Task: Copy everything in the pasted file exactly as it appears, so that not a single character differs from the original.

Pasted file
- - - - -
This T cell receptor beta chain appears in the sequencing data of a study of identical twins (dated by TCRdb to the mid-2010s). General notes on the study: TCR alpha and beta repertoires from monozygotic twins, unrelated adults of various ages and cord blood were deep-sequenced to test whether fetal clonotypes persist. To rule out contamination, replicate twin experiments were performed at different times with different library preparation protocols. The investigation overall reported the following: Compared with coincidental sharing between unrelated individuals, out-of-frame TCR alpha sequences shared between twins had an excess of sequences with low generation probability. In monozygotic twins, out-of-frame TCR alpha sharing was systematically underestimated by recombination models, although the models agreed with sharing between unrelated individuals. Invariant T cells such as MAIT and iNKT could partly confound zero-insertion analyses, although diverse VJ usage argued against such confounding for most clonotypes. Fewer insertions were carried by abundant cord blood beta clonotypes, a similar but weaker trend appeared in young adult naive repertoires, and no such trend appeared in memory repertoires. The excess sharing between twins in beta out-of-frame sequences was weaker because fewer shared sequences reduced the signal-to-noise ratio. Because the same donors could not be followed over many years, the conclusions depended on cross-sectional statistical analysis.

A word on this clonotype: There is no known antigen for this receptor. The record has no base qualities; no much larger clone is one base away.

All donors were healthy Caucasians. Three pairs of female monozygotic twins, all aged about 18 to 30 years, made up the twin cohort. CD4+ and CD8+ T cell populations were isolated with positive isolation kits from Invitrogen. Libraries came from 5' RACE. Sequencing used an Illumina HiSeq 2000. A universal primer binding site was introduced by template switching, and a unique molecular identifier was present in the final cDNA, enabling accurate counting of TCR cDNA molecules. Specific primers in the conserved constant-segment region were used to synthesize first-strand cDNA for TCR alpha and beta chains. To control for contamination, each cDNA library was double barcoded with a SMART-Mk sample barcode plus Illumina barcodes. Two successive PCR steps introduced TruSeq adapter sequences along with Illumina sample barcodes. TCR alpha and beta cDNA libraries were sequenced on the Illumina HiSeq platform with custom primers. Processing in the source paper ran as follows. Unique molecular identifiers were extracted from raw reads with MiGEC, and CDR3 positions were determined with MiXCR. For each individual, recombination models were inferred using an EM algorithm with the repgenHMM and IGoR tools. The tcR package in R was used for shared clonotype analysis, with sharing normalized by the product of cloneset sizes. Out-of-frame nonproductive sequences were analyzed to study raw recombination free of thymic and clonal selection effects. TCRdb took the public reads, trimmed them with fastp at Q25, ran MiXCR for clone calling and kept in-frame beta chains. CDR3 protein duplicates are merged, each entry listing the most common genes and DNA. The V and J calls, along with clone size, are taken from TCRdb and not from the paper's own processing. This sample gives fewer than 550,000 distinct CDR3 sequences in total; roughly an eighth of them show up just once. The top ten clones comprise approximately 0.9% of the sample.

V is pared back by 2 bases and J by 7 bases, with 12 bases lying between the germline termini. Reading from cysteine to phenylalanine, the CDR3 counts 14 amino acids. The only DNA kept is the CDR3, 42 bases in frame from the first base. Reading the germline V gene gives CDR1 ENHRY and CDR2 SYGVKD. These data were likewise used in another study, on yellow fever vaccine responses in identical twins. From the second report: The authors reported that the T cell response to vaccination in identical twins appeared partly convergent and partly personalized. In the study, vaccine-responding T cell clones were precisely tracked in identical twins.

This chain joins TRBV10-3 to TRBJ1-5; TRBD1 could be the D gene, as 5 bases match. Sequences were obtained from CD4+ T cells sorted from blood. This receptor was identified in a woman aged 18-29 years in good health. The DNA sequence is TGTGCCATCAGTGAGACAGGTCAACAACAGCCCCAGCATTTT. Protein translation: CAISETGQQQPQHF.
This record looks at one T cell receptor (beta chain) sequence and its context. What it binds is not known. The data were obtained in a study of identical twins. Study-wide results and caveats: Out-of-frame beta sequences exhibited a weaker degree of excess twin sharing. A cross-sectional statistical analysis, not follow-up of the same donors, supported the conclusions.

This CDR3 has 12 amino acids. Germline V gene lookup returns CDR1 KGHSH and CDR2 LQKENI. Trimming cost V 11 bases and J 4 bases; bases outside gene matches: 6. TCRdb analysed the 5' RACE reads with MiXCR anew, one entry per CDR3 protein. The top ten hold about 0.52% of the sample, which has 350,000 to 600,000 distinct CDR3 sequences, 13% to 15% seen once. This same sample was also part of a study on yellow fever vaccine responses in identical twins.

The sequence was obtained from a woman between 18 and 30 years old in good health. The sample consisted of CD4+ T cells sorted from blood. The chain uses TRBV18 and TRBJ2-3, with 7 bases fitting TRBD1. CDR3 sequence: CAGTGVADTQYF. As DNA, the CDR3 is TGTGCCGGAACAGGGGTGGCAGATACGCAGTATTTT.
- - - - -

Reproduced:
This T cell receptor beta chain appears in the sequencing data of a study of identical twins (dated by TCRdb to the mid-2010s). General notes on the study: TCR alpha and beta repertoires from monozygotic twins, unrelated adults of various ages and cord blood were deep-sequenced to test whether fetal clonotypes persist. To rule out contamination, replicate twin experiments were performed at different times with different library preparation protocols. The investigation overall reported the following: Compared with coincidental sharing between unrelated individuals, out-of-frame TCR alpha sequences shared between twins had an excess of sequences with low generation probability. In monozygotic twins, out-of-frame TCR alpha sharing was systematically underestimated by recombination models, although the models agreed with sharing between unrelated individuals. Invariant T cells such as MAIT and iNKT could partly confound zero-insertion analyses, although diverse VJ usage argued against such confounding for most clonotypes. Fewer insertions were carried by abundant cord blood beta clonotypes, a similar but weaker trend appeared in young adult naive repertoires, and no such trend appeared in memory repertoires. The excess sharing between twins in beta out-of-frame sequences was weaker because fewer shared sequences reduced the signal-to-noise ratio. Because the same donors could not be followed over many years, the conclusions depended on cross-sectional statistical analysis.

A word on this clonotype: There is no known antigen for this receptor. The record has no base qualities; no much larger clone is one base away.

All donors were healthy Caucasians. Three pairs of female monozygotic twins, all aged about 18 to 30 years, made up the twin cohort. CD4+ and CD8+ T cell populations were isolated with positive isolation kits from Invitrogen. Libraries came from 5' RACE. Sequencing used an Illumina HiSeq 2000. A universal primer binding site was introduced by template switching, and a unique molecular identifier was present in the final cDNA, enabling accurate counting of TCR cDNA molecules. Specific primers in the conserved constant-segment region were used to synthesize first-strand cDNA for TCR alpha and beta chains. To control for contamination, each cDNA library was double barcoded with a SMART-Mk sample barcode plus Illumina barcodes. Two successive PCR steps introduced TruSeq adapter sequences along with Illumina sample barcodes. TCR alpha and beta cDNA libraries were sequenced on the Illumina HiSeq platform with custom primers. Processing in the source paper ran as follows. Unique molecular identifiers were extracted from raw reads with MiGEC, and CDR3 positions were determined with MiXCR. For each individual, recombination models were inferred using an EM algorithm with the repgenHMM and IGoR tools. The tcR package in R was used for shared clonotype analysis, with sharing normalized by the product of cloneset sizes. Out-of-frame nonproductive sequences were analyzed to study raw recombination free of thymic and clonal selection effects. TCRdb took the public reads, trimmed them with fastp at Q25, ran MiXCR for clone calling and kept in-frame beta chains. CDR3 protein duplicates are merged, each entry listing the most common genes and DNA. The V and J calls, along with clone size, are taken from TCRdb and not from the paper's own processing. This sample gives fewer than 550,000 distinct CDR3 sequences in total; roughly an eighth of them show up just once. The top ten clones comprise approximately 0.9% of the sample.

V is pared back by 2 bases and J by 7 bases, with 12 bases lying between the germline termini. Reading from cysteine to phenylalanine, the CDR3 counts 14 amino acids. The only DNA kept is the CDR3, 42 bases in frame from the first base. Reading the germline V gene gives CDR1 ENHRY and CDR2 SYGVKD. These data were likewise used in another study, on yellow fever vaccine responses in identical twins. From the second report: The authors reported that the T cell response to vaccination in identical twins appeared partly convergent and partly personalized. In the study, vaccine-responding T cell clones were precisely tracked in identical twins.

This chain joins TRBV10-3 to TRBJ1-5; TRBD1 could be the D gene, as 5 bases match. Sequences were obtained from CD4+ T cells sorted from blood. This receptor was identified in a woman aged 18-29 years in good health. The DNA sequence is TGTGCCATCAGTGAGACAGGTCAACAACAGCCCCAGCATTTT. Protein translation: CAISETGQQQPQHF.
This record looks at one T cell receptor (beta chain) sequence and its context. What it binds is not known. The data were obtained in a study of identical twins. Study-wide results and caveats: Out-of-frame beta sequences exhibited a weaker degree of excess twin sharing. A cross-sectional statistical analysis, not follow-up of the same donors, supported the conclusions.

This CDR3 has 12 amino acids. Germline V gene lookup returns CDR1 KGHSH and CDR2 LQKENI. Trimming cost V 11 bases and J 4 bases; bases outside gene matches: 6. TCRdb analysed the 5' RACE reads with MiXCR anew, one entry per CDR3 protein. The top ten hold about 0.52% of the sample, which has 350,000 to 600,000 distinct CDR3 sequences, 13% to 15% seen once. This same sample was also part of a study on yellow fever vaccine responses in identical twins.

The sequence was obtained from a woman between 18 and 30 years old in good health. The sample consisted of CD4+ T cells sorted from blood. The chain uses TRBV18 and TRBJ2-3, with 7 bases fitting TRBD1. CDR3 sequence: CAGTGVADTQYF. As DNA, the CDR3 is TGTGCCGGAACAGGGGTGGCAGATACGCAGTATTTT.